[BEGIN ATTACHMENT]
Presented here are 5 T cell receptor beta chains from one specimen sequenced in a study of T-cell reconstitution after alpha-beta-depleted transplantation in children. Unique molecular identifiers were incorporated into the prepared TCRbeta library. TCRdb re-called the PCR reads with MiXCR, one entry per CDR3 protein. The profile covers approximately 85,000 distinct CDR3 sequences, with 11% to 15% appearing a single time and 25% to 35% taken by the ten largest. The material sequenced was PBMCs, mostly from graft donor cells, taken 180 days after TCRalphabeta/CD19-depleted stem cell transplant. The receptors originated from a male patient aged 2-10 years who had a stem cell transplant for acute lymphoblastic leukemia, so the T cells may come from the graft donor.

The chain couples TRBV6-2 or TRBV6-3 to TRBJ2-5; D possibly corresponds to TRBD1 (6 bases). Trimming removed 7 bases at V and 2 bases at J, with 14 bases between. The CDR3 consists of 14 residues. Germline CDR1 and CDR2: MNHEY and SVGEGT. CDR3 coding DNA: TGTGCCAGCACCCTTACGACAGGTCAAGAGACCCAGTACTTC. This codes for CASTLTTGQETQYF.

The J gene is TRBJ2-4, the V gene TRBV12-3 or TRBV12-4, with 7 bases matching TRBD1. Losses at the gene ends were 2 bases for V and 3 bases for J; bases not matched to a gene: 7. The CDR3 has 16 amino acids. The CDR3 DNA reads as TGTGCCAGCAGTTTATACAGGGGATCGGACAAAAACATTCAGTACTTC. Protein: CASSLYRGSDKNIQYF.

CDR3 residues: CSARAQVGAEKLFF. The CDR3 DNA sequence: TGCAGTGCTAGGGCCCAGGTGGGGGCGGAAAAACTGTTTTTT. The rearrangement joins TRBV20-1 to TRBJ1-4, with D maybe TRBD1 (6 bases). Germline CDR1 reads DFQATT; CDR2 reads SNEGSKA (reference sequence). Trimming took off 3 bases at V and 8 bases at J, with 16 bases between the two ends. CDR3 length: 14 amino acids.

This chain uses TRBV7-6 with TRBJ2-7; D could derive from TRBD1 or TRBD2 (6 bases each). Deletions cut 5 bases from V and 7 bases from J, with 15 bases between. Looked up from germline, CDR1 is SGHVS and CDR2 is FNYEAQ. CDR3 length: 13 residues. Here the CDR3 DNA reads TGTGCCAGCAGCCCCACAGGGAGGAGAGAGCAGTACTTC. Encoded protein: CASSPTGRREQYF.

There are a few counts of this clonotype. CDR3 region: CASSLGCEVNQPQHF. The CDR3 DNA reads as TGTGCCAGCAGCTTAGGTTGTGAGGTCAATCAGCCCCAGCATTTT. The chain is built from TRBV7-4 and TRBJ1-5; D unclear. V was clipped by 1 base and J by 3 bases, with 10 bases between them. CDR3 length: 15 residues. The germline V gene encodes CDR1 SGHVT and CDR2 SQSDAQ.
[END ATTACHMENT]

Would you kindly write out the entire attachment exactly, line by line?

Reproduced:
Presented here are 5 T cell receptor beta chains from one specimen sequenced in a study of T-cell reconstitution after alpha-beta-depleted transplantation in children. Unique molecular identifiers were incorporated into the prepared TCRbeta library. TCRdb re-called the PCR reads with MiXCR, one entry per CDR3 protein. The profile covers approximately 85,000 distinct CDR3 sequences, with 11% to 15% appearing a single time and 25% to 35% taken by the ten largest. The material sequenced was PBMCs, mostly from graft donor cells, taken 180 days after TCRalphabeta/CD19-depleted stem cell transplant. The receptors originated from a male patient aged 2-10 years who had a stem cell transplant for acute lymphoblastic leukemia, so the T cells may come from the graft donor.

The chain couples TRBV6-2 or TRBV6-3 to TRBJ2-5; D possibly corresponds to TRBD1 (6 bases). Trimming removed 7 bases at V and 2 bases at J, with 14 bases between. The CDR3 consists of 14 residues. Germline CDR1 and CDR2: MNHEY and SVGEGT. CDR3 coding DNA: TGTGCCAGCACCCTTACGACAGGTCAAGAGACCCAGTACTTC. This codes for CASTLTTGQETQYF.

The J gene is TRBJ2-4, the V gene TRBV12-3 or TRBV12-4, with 7 bases matching TRBD1. Losses at the gene ends were 2 bases for V and 3 bases for J; bases not matched to a gene: 7. The CDR3 has 16 amino acids. The CDR3 DNA reads as TGTGCCAGCAGTTTATACAGGGGATCGGACAAAAACATTCAGTACTTC. Protein: CASSLYRGSDKNIQYF.

CDR3 residues: CSARAQVGAEKLFF. The CDR3 DNA sequence: TGCAGTGCTAGGGCCCAGGTGGGGGCGGAAAAACTGTTTTTT. The rearrangement joins TRBV20-1 to TRBJ1-4, with D maybe TRBD1 (6 bases). Germline CDR1 reads DFQATT; CDR2 reads SNEGSKA (reference sequence). Trimming took off 3 bases at V and 8 bases at J, with 16 bases between the two ends. CDR3 length: 14 amino acids.

This chain uses TRBV7-6 with TRBJ2-7; D could derive from TRBD1 or TRBD2 (6 bases each). Deletions cut 5 bases from V and 7 bases from J, with 15 bases between. Looked up from germline, CDR1 is SGHVS and CDR2 is FNYEAQ. CDR3 length: 13 residues. Here the CDR3 DNA reads TGTGCCAGCAGCCCCACAGGGAGGAGAGAGCAGTACTTC. Encoded protein: CASSPTGRREQYF.

There are a few counts of this clonotype. CDR3 region: CASSLGCEVNQPQHF. The CDR3 DNA reads as TGTGCCAGCAGCTTAGGTTGTGAGGTCAATCAGCCCCAGCATTTT. The chain is built from TRBV7-4 and TRBJ1-5; D unclear. V was clipped by 1 base and J by 3 bases, with 10 bases between them. CDR3 length: 15 residues. The germline V gene encodes CDR1 SGHVT and CDR2 SQSDAQ.